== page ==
identifying those private sector supply chains that provide those critical
commodities, and then starting there. But we’re going to hopefully come up with
some better tools over the next year in our research to help make that process
easier. It’s an interesting mix because some of
this is you need to understand a national capacity, and a lot of the big
providers of food and medical supplies and so forth are national,
right? So you understand what their capabilities are nationally and they’ll often design their supply chains so that the national can be a support
for the local. But the most important information is how the local
supply chain is actually working. So you need to have both levels, and in fact I
would argue that the the the best information comes from that local source.
Having the local emergency managers to be able to have that discussion with the
operations locally, then they can run that up nationally, but also then the
companies can do the same thing with their local store manager and so forth
running it up. But they’re also is a complementary effort, you know not
every community can be gathering this kind of data, and they’ll need support
and, tools and so forth. And so I think there’s a combination. In fact
internationally the cluster system is used to to help coordinate and
monitor disasters. And they have a set up where they have the local clusters in a
disaster, but they have a global cluster that helps enable capabilities on an
ongoing basis, to do training on how to engage with the private sector and
understand its capacities and leverage it, but also to help gather data about
capacity that may be difficult for any one jurisdiction to do. And I’ll say one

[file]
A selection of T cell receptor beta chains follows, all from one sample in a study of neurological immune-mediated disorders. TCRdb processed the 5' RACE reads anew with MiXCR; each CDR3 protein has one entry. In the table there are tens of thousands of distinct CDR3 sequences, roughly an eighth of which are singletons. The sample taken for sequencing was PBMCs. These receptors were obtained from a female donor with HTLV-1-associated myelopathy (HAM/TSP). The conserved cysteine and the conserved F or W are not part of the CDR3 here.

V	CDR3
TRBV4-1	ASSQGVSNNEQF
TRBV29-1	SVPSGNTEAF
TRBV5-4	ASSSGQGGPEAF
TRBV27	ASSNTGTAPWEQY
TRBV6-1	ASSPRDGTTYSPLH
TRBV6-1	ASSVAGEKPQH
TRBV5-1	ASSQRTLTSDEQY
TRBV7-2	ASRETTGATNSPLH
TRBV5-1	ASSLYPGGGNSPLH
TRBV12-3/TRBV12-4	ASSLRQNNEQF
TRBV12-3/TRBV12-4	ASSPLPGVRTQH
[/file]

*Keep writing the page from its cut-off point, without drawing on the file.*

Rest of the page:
other thing too companies don’t look at a community in a
disaster the same way as the government does, because the government has its
inherent jurisdictions of counties, and states, and regions that may not define
what a market would be for a company. And so there’s also a misalignment in terms
of jurisdiction and framing the nature of what that community is. So
there’s some challenges in aligning our way of thinking, but I think
you have to have the local level engaged because they’re going to have
the best information, with support at the national level on how to
train and do that. I’m glad someone asked about the micro
masters program. It’s been one of the more surprising and exciting things
that’s happened in our Center and I’d say in our University. I mean seeing that there was this desire for learning out there, and that access to it was kind of a challenge, and being able to scale it up
and be able to teach thousands of people at a time. We’ve had hundreds of
thousands people take our supply chain courses, we wouldn’t have guessed that.
And I don’t have a number on how many emergency managers are doing it, I hope
more do it after this talk. But we definitely are trying to make it so
that we’re teaching the supply chain and analytical tools, and the design
tools, and the strategies that we teach our students in our graduate programs
who become professionals and who are really good at running supply chains. And
so it’s a fairly advanced curriculum and you become a real expert in how to do
this. Not every emergency manager needs to do that. And in fact so one thing I’m
doing, I’ve been teaching a course on humanitarian logistics for a number of
years on campus. I’m now working to it’s a lot of work to create these online
courses, but I’m putting the effort out because I want to make this kind of
information available. And my course is going to be designed more for a broader
emergency manager to understand the nature of how a supply chain is managed,
not necessarily do all the analysis because if they’re really interested then go on and continue doing the master’s program and
develop those skills, but at least be able to map to the approaches that are
that a supply chain professional uses to manage a supply chain. But with the
context that changes a lot of things from what the private sector normally
faces, and how does that context change the way we formulate our problems, and do